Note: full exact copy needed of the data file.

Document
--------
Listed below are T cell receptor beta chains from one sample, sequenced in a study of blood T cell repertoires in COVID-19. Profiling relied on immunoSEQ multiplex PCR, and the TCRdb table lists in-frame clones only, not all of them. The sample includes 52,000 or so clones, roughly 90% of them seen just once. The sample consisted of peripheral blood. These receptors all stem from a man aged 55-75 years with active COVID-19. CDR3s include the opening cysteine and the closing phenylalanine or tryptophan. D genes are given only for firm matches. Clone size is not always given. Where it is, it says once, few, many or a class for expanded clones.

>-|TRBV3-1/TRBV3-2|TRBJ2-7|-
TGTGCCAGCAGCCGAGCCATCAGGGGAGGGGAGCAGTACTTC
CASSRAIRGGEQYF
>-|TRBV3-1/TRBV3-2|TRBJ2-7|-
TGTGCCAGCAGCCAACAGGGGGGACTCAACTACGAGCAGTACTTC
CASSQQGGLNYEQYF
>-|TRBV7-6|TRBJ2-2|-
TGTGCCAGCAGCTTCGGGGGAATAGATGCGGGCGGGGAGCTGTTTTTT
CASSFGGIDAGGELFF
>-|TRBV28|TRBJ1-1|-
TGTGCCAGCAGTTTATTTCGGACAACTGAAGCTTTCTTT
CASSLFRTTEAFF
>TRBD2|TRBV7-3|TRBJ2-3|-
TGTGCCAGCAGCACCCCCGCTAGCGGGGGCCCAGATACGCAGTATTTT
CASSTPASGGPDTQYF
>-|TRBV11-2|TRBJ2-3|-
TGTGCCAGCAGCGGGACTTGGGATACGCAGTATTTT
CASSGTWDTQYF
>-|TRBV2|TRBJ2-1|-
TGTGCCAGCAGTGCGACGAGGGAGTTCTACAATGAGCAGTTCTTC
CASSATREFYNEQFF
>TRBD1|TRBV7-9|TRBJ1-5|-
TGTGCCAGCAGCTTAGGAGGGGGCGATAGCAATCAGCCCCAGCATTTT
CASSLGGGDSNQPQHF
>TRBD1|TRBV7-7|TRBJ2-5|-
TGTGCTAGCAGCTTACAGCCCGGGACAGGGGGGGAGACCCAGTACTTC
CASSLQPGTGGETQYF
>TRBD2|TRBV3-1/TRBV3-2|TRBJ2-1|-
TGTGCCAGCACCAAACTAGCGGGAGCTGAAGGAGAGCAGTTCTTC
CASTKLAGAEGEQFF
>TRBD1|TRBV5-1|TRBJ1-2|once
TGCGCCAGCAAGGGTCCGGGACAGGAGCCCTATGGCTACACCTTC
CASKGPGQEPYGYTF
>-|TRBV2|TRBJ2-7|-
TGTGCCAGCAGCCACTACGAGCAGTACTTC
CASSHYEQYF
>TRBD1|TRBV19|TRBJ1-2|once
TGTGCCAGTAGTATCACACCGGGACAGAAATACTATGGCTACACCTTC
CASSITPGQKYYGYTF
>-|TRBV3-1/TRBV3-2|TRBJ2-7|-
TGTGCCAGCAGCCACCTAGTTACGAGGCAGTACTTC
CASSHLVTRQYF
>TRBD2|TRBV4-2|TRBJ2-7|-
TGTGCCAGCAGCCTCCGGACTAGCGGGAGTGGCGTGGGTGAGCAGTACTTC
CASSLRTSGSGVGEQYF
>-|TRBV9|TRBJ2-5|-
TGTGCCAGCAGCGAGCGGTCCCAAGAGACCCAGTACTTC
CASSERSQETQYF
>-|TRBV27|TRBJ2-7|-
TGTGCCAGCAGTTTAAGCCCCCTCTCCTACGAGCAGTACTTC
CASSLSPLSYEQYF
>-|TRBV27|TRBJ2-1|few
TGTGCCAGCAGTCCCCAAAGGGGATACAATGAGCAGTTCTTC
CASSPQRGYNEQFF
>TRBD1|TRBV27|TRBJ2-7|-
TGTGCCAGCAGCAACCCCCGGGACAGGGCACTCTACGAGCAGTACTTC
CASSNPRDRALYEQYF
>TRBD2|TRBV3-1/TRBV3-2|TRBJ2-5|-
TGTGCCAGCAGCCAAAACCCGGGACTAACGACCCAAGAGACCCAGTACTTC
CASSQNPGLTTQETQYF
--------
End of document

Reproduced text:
Listed below are T cell receptor beta chains from one sample, sequenced in a study of blood T cell repertoires in COVID-19. Profiling relied on immunoSEQ multiplex PCR, and the TCRdb table lists in-frame clones only, not all of them. The sample includes 52,000 or so clones, roughly 90% of them seen just once. The sample consisted of peripheral blood. These receptors all stem from a man aged 55-75 years with active COVID-19. CDR3s include the opening cysteine and the closing phenylalanine or tryptophan. D genes are given only for firm matches. Clone size is not always given. Where it is, it says once, few, many or a class for expanded clones.

>-|TRBV3-1/TRBV3-2|TRBJ2-7|-
TGTGCCAGCAGCCGAGCCATCAGGGGAGGGGAGCAGTACTTC
CASSRAIRGGEQYF
>-|TRBV3-1/TRBV3-2|TRBJ2-7|-
TGTGCCAGCAGCCAACAGGGGGGACTCAACTACGAGCAGTACTTC
CASSQQGGLNYEQYF
>-|TRBV7-6|TRBJ2-2|-
TGTGCCAGCAGCTTCGGGGGAATAGATGCGGGCGGGGAGCTGTTTTTT
CASSFGGIDAGGELFF
>-|TRBV28|TRBJ1-1|-
TGTGCCAGCAGTTTATTTCGGACAACTGAAGCTTTCTTT
CASSLFRTTEAFF
>TRBD2|TRBV7-3|TRBJ2-3|-
TGTGCCAGCAGCACCCCCGCTAGCGGGGGCCCAGATACGCAGTATTTT
CASSTPASGGPDTQYF
>-|TRBV11-2|TRBJ2-3|-
TGTGCCAGCAGCGGGACTTGGGATACGCAGTATTTT
CASSGTWDTQYF
>-|TRBV2|TRBJ2-1|-
TGTGCCAGCAGTGCGACGAGGGAGTTCTACAATGAGCAGTTCTTC
CASSATREFYNEQFF
>TRBD1|TRBV7-9|TRBJ1-5|-
TGTGCCAGCAGCTTAGGAGGGGGCGATAGCAATCAGCCCCAGCATTTT
CASSLGGGDSNQPQHF
>TRBD1|TRBV7-7|TRBJ2-5|-
TGTGCTAGCAGCTTACAGCCCGGGACAGGGGGGGAGACCCAGTACTTC
CASSLQPGTGGETQYF
>TRBD2|TRBV3-1/TRBV3-2|TRBJ2-1|-
TGTGCCAGCACCAAACTAGCGGGAGCTGAAGGAGAGCAGTTCTTC
CASTKLAGAEGEQFF
>TRBD1|TRBV5-1|TRBJ1-2|once
TGCGCCAGCAAGGGTCCGGGACAGGAGCCCTATGGCTACACCTTC
CASKGPGQEPYGYTF
>-|TRBV2|TRBJ2-7|-
TGTGCCAGCAGCCACTACGAGCAGTACTTC
CASSHYEQYF
>TRBD1|TRBV19|TRBJ1-2|once
TGTGCCAGTAGTATCACACCGGGACAGAAATACTATGGCTACACCTTC
CASSITPGQKYYGYTF
>-|TRBV3-1/TRBV3-2|TRBJ2-7|-
TGTGCCAGCAGCCACCTAGTTACGAGGCAGTACTTC
CASSHLVTRQYF
>TRBD2|TRBV4-2|TRBJ2-7|-
TGTGCCAGCAGCCTCCGGACTAGCGGGAGTGGCGTGGGTGAGCAGTACTTC
CASSLRTSGSGVGEQYF
>-|TRBV9|TRBJ2-5|-
TGTGCCAGCAGCGAGCGGTCCCAAGAGACCCAGTACTTC
CASSERSQETQYF
>-|TRBV27|TRBJ2-7|-
TGTGCCAGCAGTTTAAGCCCCCTCTCCTACGAGCAGTACTTC
CASSLSPLSYEQYF
>-|TRBV27|TRBJ2-1|few
TGTGCCAGCAGTCCCCAAAGGGGATACAATGAGCAGTTCTTC
CASSPQRGYNEQFF
>TRBD1|TRBV27|TRBJ2-7|-
TGTGCCAGCAGCAACCCCCGGGACAGGGCACTCTACGAGCAGTACTTC
CASSNPRDRALYEQYF
>TRBD2|TRBV3-1/TRBV3-2|TRBJ2-5|-
TGTGCCAGCAGCCAAAACCCGGGACTAACGACCCAAGAGACCCAGTACTTC
CASSQNPGLTTQETQYF